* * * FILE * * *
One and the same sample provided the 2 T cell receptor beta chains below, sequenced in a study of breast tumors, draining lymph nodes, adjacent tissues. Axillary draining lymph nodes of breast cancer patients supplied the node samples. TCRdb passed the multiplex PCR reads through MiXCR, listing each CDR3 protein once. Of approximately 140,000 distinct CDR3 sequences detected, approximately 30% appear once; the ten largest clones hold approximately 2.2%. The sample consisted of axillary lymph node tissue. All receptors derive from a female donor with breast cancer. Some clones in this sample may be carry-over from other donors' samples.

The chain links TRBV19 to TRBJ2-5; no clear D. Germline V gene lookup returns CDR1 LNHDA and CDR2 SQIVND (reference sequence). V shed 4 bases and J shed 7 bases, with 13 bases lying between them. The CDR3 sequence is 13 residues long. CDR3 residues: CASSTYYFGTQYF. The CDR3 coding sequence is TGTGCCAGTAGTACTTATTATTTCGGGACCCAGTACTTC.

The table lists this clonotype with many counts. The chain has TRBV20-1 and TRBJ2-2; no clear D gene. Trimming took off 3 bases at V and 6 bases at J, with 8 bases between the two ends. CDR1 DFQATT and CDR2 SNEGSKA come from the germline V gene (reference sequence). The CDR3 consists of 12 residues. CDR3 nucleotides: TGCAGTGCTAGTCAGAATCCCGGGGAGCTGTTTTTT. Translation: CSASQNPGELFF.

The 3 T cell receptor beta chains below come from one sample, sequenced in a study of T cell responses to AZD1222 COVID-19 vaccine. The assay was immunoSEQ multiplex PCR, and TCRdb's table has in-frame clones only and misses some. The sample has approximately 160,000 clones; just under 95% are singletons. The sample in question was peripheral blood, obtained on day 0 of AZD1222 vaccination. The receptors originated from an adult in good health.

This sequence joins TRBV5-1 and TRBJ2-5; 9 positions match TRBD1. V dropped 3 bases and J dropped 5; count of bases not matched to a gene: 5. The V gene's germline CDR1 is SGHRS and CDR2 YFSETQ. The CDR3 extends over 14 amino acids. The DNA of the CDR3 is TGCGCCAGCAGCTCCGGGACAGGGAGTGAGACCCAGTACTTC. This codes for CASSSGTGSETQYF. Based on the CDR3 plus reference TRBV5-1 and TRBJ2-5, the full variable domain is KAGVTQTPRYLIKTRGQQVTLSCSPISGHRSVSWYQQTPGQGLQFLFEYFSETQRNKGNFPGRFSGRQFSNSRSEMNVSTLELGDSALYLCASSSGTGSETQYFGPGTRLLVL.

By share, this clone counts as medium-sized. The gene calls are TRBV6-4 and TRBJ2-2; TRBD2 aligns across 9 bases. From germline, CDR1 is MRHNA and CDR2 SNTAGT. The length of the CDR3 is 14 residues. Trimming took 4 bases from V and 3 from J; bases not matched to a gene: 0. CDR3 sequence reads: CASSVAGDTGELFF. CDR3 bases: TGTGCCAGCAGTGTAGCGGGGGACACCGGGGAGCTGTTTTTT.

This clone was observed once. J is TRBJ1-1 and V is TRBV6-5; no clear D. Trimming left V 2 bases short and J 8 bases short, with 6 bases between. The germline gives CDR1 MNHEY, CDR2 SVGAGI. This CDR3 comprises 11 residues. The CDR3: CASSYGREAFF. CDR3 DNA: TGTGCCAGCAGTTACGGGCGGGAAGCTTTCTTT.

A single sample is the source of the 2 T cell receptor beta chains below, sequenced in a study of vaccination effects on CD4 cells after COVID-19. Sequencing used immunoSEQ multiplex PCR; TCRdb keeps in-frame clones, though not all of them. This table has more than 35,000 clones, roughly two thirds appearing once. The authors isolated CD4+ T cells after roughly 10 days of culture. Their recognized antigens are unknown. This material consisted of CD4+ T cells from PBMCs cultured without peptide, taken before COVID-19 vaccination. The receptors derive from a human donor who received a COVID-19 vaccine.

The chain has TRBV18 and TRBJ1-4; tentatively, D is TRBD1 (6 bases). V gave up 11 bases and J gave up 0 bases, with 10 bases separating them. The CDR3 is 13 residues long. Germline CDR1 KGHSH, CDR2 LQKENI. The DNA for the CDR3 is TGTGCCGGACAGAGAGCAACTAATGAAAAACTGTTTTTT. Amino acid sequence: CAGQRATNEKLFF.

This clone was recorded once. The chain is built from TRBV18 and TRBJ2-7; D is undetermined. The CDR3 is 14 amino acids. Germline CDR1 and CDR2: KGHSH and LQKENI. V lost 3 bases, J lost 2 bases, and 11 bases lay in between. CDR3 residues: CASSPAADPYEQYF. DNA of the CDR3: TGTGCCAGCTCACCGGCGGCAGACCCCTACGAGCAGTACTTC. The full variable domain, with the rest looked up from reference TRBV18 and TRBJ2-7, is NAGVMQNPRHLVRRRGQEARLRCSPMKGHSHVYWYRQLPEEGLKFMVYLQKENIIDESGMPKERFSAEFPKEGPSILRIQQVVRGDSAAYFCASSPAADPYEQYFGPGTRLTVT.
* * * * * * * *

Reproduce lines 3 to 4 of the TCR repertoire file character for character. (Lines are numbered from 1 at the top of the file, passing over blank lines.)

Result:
The table lists this clonotype with many counts. The chain has TRBV20-1 and TRBJ2-2; no clear D gene. Trimming took off 3 bases at V and 6 bases at J, with 8 bases between the two ends. CDR1 DFQATT and CDR2 SNEGSKA come from the germline V gene (reference sequence). The CDR3 consists of 12 residues. CDR3 nucleotides: TGCAGTGCTAGTCAGAATCCCGGGGAGCTGTTTTTT. Translation: CSASQNPGELFF.

The 3 T cell receptor beta chains below come from one sample, sequenced in a study of T cell responses to AZD1222 COVID-19 vaccine. The assay was immunoSEQ multiplex PCR, and TCRdb's table has in-frame clones only and misses some. The sample has approximately 160,000 clones; just under 95% are singletons. The sample in question was peripheral blood, obtained on day 0 of AZD1222 vaccination. The receptors originated from an adult in good health.